A Way To Go In Expanding HIV Testing Access

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Efforts to make HIV testing more accessible need to consider privacy, cost and health knowledge.

A walgreens sign advertises flu shots

Photo: greeblie (Flikr)

With two recent developments in accessibility, the Center for Disease Control hopes HIV testing will become as routine as getting annual flu shots or periodic blood pressure readings.

The FDA made headlines this week by approving the first-ever rapid home test for HIV. Unlike earlier blood tests that require users to mail in results and wait days for a response, Oraquick shows results within forty minutes. Health professionals hail this new development as an advancement in HIV prevention, as people who are aware of and treated for their HIV infection are 96% less likely to pass it on.

Meanwhile, a new pilot program from the Center for Disease Control is introducing free HIV testing to twenty-four Walgreens clinics around the nation. In the Hoosier state, an Indiana University partner study will survey area pharmacists and community members on their feelings about pharmacy-clinic HIV tests. Led by IU’s Rural Center for AIDS/STD Prevention Chair Beth Meyerson, the survey aims to determine the “feasibility, acceptability and readiness” of administering this kind of test along with more traditional pharmacy fare like cholesterol and blood pressure readings.

But what exactly does a “feasible, acceptable and ready” situation look like, and if we aren’t there yet, how can we get there? Despite the important aforementioned developments, certain Americans still face huge barriers in attaining safe, reliable HIV testing.

Stigma

Any discussion about the “acceptability” of HIV testing boils down to the issue of stigma. Clinics and health centers already provide STI testing- often for free- throughout in the United States. The problem is, some people don’t want to be seen entering an HIV clinic. Even though STIs are common in the United States and getting tested is always a mature and responsible decision, people believed to have infections still face stigma.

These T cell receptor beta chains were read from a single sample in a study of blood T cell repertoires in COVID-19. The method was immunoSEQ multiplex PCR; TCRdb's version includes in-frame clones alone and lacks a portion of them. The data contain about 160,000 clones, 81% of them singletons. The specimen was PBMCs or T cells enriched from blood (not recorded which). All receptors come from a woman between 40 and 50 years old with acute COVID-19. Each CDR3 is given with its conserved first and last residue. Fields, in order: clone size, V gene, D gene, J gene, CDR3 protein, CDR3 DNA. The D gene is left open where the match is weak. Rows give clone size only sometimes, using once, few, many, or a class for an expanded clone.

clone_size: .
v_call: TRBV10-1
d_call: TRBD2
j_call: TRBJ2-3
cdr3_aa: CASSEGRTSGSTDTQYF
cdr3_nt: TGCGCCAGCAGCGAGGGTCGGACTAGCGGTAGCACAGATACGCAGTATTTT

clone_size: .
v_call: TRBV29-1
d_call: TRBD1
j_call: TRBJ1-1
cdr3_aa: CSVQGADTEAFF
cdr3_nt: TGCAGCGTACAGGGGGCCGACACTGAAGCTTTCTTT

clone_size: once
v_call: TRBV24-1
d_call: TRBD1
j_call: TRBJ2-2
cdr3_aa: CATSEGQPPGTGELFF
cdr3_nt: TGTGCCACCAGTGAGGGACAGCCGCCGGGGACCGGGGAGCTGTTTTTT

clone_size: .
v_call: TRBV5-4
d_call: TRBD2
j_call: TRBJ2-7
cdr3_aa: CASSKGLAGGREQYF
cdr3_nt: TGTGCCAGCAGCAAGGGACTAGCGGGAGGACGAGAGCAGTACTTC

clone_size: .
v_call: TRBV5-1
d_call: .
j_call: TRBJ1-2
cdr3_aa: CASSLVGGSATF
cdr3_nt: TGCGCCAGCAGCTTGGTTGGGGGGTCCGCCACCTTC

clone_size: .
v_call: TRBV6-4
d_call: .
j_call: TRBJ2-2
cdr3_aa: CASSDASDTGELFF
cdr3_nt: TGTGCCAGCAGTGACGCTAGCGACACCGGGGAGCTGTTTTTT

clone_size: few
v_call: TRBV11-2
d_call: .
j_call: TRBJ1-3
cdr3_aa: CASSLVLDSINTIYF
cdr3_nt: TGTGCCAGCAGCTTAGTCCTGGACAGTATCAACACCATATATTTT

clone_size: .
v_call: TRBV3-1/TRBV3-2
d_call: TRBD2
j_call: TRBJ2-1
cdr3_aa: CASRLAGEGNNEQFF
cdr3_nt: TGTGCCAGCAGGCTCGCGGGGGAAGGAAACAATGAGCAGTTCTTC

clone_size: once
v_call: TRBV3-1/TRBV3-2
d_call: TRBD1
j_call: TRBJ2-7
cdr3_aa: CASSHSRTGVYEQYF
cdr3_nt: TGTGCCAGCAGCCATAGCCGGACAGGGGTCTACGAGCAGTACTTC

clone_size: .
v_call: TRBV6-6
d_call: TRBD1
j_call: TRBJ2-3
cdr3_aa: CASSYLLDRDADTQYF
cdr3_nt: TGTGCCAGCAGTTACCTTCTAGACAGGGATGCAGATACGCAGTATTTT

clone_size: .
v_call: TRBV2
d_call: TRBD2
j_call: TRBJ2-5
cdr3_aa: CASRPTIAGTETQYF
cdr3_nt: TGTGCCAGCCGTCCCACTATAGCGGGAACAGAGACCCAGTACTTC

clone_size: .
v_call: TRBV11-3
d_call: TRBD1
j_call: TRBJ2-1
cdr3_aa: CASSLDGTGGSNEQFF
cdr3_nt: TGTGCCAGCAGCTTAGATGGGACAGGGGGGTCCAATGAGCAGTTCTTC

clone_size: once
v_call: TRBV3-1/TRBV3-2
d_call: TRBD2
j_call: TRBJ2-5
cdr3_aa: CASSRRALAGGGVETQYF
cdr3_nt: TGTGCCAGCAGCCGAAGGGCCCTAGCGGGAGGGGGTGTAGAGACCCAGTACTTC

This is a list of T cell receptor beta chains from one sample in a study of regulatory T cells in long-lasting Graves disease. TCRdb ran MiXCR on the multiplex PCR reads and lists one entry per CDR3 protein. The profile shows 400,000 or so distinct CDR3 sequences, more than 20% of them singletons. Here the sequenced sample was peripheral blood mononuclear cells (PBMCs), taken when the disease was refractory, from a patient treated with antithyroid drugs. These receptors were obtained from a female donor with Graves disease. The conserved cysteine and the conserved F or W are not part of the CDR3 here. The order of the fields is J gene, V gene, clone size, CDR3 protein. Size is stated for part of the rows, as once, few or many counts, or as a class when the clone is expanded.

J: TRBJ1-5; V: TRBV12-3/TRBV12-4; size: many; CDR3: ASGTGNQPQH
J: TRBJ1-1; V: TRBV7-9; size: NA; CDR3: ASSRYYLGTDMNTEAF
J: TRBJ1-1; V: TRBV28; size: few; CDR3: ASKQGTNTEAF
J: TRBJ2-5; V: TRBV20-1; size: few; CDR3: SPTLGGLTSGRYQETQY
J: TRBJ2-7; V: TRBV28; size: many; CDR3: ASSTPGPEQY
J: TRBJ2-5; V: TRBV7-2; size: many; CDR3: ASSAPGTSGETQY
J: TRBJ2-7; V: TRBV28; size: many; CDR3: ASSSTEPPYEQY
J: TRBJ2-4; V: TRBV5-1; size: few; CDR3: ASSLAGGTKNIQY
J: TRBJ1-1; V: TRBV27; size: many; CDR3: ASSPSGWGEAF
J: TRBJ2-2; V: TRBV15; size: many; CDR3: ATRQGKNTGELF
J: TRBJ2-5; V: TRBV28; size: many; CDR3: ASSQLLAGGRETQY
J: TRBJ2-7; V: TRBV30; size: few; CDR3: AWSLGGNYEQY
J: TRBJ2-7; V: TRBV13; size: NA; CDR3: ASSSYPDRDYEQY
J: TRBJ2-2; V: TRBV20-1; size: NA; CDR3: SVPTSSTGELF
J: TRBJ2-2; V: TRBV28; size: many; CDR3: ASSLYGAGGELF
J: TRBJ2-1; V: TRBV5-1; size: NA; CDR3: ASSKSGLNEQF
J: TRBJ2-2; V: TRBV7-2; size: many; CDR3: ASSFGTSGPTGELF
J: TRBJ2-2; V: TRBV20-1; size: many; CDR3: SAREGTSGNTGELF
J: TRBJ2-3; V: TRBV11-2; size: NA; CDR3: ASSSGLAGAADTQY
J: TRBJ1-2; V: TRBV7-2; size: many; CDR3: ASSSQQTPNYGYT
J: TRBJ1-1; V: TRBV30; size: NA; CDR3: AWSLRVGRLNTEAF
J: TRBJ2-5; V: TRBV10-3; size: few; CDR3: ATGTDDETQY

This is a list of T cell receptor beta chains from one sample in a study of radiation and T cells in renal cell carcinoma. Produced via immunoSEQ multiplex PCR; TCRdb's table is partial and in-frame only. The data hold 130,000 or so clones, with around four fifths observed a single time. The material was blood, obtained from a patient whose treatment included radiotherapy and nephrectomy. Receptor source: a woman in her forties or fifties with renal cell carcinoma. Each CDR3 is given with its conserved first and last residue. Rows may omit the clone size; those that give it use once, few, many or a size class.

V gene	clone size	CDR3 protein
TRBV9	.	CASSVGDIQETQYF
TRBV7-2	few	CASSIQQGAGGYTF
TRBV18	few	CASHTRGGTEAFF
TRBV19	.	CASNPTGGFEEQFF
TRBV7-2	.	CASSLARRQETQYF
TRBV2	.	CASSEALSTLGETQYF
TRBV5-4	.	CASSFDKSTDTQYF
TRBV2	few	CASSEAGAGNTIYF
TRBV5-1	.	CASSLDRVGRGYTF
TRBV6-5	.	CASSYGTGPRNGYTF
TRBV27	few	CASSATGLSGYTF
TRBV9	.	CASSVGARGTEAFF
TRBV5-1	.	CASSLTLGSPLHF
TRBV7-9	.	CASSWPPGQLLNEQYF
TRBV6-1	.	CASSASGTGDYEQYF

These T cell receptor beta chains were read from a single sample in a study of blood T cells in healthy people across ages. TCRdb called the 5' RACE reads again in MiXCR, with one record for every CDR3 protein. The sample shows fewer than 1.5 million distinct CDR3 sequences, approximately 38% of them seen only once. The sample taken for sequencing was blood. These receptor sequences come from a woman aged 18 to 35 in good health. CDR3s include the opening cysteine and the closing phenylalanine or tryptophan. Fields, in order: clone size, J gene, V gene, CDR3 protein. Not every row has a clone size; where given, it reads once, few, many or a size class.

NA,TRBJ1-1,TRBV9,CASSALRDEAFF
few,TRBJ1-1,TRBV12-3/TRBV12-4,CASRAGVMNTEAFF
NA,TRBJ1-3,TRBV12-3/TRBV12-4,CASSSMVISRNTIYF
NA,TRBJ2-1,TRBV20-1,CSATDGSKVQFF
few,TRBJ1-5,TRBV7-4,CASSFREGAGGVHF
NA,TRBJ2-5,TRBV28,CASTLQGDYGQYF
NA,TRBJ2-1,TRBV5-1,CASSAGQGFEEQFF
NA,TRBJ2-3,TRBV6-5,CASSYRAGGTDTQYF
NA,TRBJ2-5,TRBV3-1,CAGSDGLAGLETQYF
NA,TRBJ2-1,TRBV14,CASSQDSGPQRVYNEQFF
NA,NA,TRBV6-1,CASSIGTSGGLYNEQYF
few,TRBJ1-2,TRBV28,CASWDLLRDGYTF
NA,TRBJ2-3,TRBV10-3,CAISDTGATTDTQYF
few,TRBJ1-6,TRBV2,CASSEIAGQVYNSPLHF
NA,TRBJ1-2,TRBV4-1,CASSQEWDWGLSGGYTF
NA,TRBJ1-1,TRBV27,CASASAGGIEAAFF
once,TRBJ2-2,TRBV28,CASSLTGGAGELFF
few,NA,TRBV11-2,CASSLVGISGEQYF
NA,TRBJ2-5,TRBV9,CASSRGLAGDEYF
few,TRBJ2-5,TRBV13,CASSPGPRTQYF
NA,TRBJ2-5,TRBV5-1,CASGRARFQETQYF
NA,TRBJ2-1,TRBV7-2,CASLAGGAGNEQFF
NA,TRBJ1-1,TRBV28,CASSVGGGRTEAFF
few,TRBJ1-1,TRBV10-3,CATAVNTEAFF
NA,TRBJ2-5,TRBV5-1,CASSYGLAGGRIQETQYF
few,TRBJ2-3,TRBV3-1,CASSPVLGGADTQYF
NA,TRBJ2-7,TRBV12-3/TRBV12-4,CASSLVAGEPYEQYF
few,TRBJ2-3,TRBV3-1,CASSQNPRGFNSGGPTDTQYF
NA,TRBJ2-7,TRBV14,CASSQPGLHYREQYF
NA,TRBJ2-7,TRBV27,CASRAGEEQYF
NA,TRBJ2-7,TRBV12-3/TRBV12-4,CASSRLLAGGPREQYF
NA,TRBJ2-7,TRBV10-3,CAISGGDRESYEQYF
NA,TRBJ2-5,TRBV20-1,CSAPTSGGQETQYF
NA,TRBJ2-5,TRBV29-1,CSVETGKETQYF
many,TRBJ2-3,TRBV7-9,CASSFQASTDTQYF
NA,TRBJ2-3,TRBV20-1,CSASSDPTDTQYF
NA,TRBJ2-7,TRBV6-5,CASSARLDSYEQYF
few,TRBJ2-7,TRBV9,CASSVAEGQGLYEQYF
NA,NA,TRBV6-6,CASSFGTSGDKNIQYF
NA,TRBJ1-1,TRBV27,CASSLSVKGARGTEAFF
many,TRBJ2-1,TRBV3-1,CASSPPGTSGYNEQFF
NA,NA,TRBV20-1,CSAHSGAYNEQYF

Although no one should feel ashamed of getting tested, it’s understandable to want more privacy than an STI clinic might be able to provide. The CDC Walgreen’s program hopes to thwart this obstacle by testing for HIV in the same location as less-stigmatized conditions, like high blood pressure. Only patients and pharmacists will know what test is being requested. The new home tests are designed with the same goal in mind.

Not Sure If It’s The “Right Time”

Though it’s always okay to get tested, people aren’t always sure when it’s necessary. Early HIV symptoms may not occur until a few months after infection, and even then, they may not tip someone off that it’s time to get tested. Anyone who has had sex without a barrier contraceptive since their last STI test should get tested again, and the CDC encourages anyone between the ages of 13 and 64 to be tested regularly. Try this tool to estimate your risk-status.

People who regularly see their gynecologist may assume they automatically receive STI testing, but this is NOT the case. Unless patients specifically ask for STI testing, they aren’t likely to receive it. Be specific in your questions and requests for healthcare providers.

Cost

A recent article notes that insurers will increasingly cover STI testing. However, for insured and uninsured Americans alike, HIV testing can still be financially inaccessible. OraQuick, the new home test for HIV, is currently priced at $36.00 for one test. All positive tests results must also be followed-up with further testing and counseling, which can be even more expensive.

 

Hopefully, developments in testing and the research of the CDC and IU will bring the country- and state- closer to a place where affordable, private, convenient HIV testing is both feasible and acceptable to all parties involved. Sexually responsible people across the United States are ready for accessible healthcare.

Rosalyn Sternberg

is an intern at the Kinsey Institute and a contributor to Kinsey Confidential. She is a senior at the University of California, Berkeley with a major in Gender and Women's Studies.
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